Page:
Published on October 6th, 2011 | by Queso0
Review: When Fish Ride Bicycles – The Cool Kids
Three years after their critically acclaimed EP, The Bake Sale, Mike Rocks and Chuck Inglish deliver their first studio album, When Fish Ride Bicycles. With a hand in production from Pharrell Williams and vocals from Bun B, Ghostface Killah, and Mayer Hawthorne, to name a few, The Cool Kids bring an album ready for primetime.
First and foremost, your speakers better be ready. For those who have not experienced the massaging music of The Cool Kids, this is your warning. And I do mean massaging literally! Honestly, the only place I can properly listen to this album is in my car because nothing else has the kind of bass and volume combination essential for this album. Anyway . . .
Chuck Inglish really put his foot into the production. As Boman pointed out while we were listening to one of the tracks, The Cool Kids has always had a unique approach to production. From composing a beat almost entirely out of vocals (“What Up Man”) to catchy uses of slowed down vocals, whether samples or original, you could expect to hear something different. We don’t hear any beats composed entirely of vocals on this album, but we do hear Chuck put in a lot of work behind the boards.
Three tracks into the album, you may find yourself thinking, “These tracks are starting to sound the same,” and they do. As great as the tracks sound, the bass-heavy production and similar tempos, as well as distorted vocals of “GMC” and “Freak City,” make you wonder if the entire album is going to sound the same. If so, the album could become boring.
Chuck Inglish’s production has been influenced by Pharrell/The Neptunes for When Fish Ride Bicycles, such as during the chorus of “Boomin” feat. Tennille. That influence is very welcome and helped make this album sound more complete. Track four, “Sour Apples,” is where you first start to notice the diversity in the production of the album. Unlike The Bake Sale’s minimalistic production, When Fish Ride Bicycles is minimalism with that Neptune sound, PWEW . . . Pwew…pwew. Listening to the album, you can hear Chuck’s drums with the Neptunes synth, Pharrell’s drum pattern with Chuck’s bassline, or a combination of any of these. I mean, it is The Cool Kids, but the album sounds more diverse.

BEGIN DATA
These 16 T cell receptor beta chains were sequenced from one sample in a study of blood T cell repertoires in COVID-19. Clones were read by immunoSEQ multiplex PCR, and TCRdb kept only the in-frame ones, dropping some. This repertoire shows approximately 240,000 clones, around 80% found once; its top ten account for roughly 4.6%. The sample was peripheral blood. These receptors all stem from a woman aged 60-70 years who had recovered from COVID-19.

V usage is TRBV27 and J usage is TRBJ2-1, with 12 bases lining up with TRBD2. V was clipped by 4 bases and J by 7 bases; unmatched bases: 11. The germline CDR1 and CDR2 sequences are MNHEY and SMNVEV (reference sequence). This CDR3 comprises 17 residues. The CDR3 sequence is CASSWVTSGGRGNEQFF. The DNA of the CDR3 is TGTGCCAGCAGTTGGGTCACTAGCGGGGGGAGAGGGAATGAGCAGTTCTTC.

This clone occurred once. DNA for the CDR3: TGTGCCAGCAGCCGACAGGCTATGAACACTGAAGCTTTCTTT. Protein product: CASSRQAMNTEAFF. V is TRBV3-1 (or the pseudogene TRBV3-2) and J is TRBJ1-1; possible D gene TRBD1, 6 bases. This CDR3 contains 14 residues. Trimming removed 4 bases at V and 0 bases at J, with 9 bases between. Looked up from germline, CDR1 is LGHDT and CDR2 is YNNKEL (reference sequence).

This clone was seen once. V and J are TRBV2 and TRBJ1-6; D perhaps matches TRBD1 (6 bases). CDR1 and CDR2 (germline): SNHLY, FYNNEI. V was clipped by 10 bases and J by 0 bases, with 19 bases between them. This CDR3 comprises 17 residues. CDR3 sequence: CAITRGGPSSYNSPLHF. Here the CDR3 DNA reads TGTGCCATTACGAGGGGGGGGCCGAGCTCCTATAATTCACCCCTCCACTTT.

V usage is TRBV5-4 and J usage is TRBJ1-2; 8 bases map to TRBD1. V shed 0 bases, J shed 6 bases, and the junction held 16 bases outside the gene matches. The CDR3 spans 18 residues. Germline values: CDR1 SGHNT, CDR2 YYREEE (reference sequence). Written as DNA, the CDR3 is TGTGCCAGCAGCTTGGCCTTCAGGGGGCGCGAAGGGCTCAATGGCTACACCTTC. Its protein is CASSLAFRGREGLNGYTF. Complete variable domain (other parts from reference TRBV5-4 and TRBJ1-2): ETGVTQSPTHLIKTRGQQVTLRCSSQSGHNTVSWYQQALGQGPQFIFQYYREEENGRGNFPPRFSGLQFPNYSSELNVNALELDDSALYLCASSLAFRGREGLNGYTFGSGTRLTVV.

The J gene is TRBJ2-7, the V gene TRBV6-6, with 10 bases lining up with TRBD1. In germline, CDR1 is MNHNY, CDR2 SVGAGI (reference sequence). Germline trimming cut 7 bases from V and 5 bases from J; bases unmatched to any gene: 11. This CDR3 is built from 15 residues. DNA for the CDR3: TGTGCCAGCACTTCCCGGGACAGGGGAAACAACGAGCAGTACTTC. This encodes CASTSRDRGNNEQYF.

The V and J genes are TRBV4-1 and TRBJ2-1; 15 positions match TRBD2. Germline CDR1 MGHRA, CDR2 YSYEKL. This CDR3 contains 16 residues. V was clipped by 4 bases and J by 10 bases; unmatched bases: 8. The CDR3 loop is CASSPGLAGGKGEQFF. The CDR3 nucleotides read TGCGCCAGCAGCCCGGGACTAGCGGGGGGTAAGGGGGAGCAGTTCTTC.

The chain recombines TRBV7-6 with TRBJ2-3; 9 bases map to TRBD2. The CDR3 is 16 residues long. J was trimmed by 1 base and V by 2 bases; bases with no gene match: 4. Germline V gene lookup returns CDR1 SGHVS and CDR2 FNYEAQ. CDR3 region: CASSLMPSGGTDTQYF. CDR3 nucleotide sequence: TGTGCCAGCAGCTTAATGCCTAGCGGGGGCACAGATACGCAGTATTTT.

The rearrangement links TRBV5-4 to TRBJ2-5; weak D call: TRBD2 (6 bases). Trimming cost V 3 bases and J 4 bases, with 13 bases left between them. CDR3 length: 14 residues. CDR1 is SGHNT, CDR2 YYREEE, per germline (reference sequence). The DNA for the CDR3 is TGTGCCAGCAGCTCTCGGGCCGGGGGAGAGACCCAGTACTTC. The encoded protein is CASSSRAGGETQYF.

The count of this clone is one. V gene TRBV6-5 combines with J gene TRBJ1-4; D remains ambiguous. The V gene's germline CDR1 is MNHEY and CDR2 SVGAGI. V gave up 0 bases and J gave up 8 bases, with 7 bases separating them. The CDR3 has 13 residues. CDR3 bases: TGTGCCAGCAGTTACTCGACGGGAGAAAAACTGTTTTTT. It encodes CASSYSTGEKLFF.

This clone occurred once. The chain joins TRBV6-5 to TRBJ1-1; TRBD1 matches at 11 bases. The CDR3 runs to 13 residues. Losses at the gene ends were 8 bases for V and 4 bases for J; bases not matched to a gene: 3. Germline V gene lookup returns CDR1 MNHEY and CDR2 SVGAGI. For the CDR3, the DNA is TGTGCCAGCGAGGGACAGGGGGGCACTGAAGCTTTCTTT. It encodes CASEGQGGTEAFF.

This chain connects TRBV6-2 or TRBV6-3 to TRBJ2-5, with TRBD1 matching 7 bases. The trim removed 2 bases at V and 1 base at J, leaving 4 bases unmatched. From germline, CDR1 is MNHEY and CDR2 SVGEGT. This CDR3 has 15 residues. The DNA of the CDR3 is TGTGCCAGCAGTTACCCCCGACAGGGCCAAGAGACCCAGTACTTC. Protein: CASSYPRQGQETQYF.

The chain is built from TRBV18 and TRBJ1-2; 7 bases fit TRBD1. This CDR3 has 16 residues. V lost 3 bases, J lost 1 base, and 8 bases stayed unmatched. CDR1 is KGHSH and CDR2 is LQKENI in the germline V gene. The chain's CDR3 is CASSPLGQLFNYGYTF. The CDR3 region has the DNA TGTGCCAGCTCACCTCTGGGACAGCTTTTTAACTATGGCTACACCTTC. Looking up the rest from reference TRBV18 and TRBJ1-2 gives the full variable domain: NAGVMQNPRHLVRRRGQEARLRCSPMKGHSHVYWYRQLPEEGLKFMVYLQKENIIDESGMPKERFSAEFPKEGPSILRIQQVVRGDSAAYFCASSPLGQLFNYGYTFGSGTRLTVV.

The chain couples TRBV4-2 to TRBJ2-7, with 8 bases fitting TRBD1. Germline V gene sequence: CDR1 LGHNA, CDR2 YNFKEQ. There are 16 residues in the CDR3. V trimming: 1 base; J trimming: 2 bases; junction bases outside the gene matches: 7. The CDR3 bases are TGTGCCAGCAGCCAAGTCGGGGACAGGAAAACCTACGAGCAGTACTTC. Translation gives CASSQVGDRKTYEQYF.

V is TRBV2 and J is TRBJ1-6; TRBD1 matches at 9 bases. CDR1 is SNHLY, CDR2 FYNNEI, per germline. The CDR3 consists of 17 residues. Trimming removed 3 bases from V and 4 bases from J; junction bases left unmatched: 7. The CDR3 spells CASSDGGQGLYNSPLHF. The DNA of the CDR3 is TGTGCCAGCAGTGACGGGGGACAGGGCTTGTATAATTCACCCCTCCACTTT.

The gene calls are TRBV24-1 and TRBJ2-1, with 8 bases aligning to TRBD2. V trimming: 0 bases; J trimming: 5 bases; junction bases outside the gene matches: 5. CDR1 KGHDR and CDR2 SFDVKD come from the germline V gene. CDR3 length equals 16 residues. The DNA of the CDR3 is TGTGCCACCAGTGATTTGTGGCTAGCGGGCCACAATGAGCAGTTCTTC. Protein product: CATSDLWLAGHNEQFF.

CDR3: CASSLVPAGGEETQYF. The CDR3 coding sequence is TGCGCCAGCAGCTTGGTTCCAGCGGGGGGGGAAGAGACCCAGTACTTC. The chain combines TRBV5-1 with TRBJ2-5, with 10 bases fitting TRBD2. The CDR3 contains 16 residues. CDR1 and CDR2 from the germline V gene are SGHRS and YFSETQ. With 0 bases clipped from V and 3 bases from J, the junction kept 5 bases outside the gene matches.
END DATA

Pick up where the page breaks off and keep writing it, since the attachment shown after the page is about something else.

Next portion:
Let’s say the album is a burger. I like burgers, but adding cheese and bacon wouldn’t hurt, right? This album was “The Cool Kids Drive-thru” upgrading my burger to a freakin’ bacon cheese burger. And . . . oh shit, are those fries?? With features from Ghostface Killah (“Penny Hardaway”), Bun B (“Gas Station”), and Mayer Hawthorne (“Swimsuits”), to name a few, this album is a full number 88.
The track order of When Fish Ride Bicycles is somewhat transitional. It starts with tracks very Bake Sale-esque and we gradually transition out of the ’88 production into some more layered sounds. “Sour Apples” is the track that we start to hear Pharrell, especially in the synth. By the end of the album, we have a track completely produced by Pharrell.
One thing that remains consistent is the content; it’s still about The Cool Kids being . . . “Cool.” From being “the only third grader in the school with a beeper” on “Bundle Up” to flossing their entire attire with Ghostface on “Penny Hardaway,” they are talking about where they came from, where they are, and how fly they are. That’s The Cool Kids; it’s fun. We do get something different with a somewhat R&B track in “Talk of the Town” and the Mayer Hawthorne feature, “Swimsuits.”
Although The Neptunes are credited with production of one track and Pharrell is credited with production on another, we can conclude that The Cool Kids have been influenced by Pharrell and/or The Neptunes throughout the album. That Neptune sound—PWEW. . . Pwew…pwew—is found throughout the album, and it works well. Chuck Inglish working closely with Pharrell is a welcome combination and gives this album a more complete feel. Mike and Chuck are talking about how “Cool” they are throughout most of the album, but what would you expect? Appearances from Asher Roth, Ghostface Killah, Bun B, and Mayer Hawthorne help round out the album. While the album didn’t make huge waves, When Fish Ride Bicycles is a good album and definitely worth listening to.
Queso’s pick from When Fish Ride Bicycles has to be “Roll Call.” It’s a dope collaboration track with several MCs coming together and dropping dope rhymes (often referencing weed). The beat . . . mm, that simple drum loop that alters every four bars and looped piano chords. It’s just dope.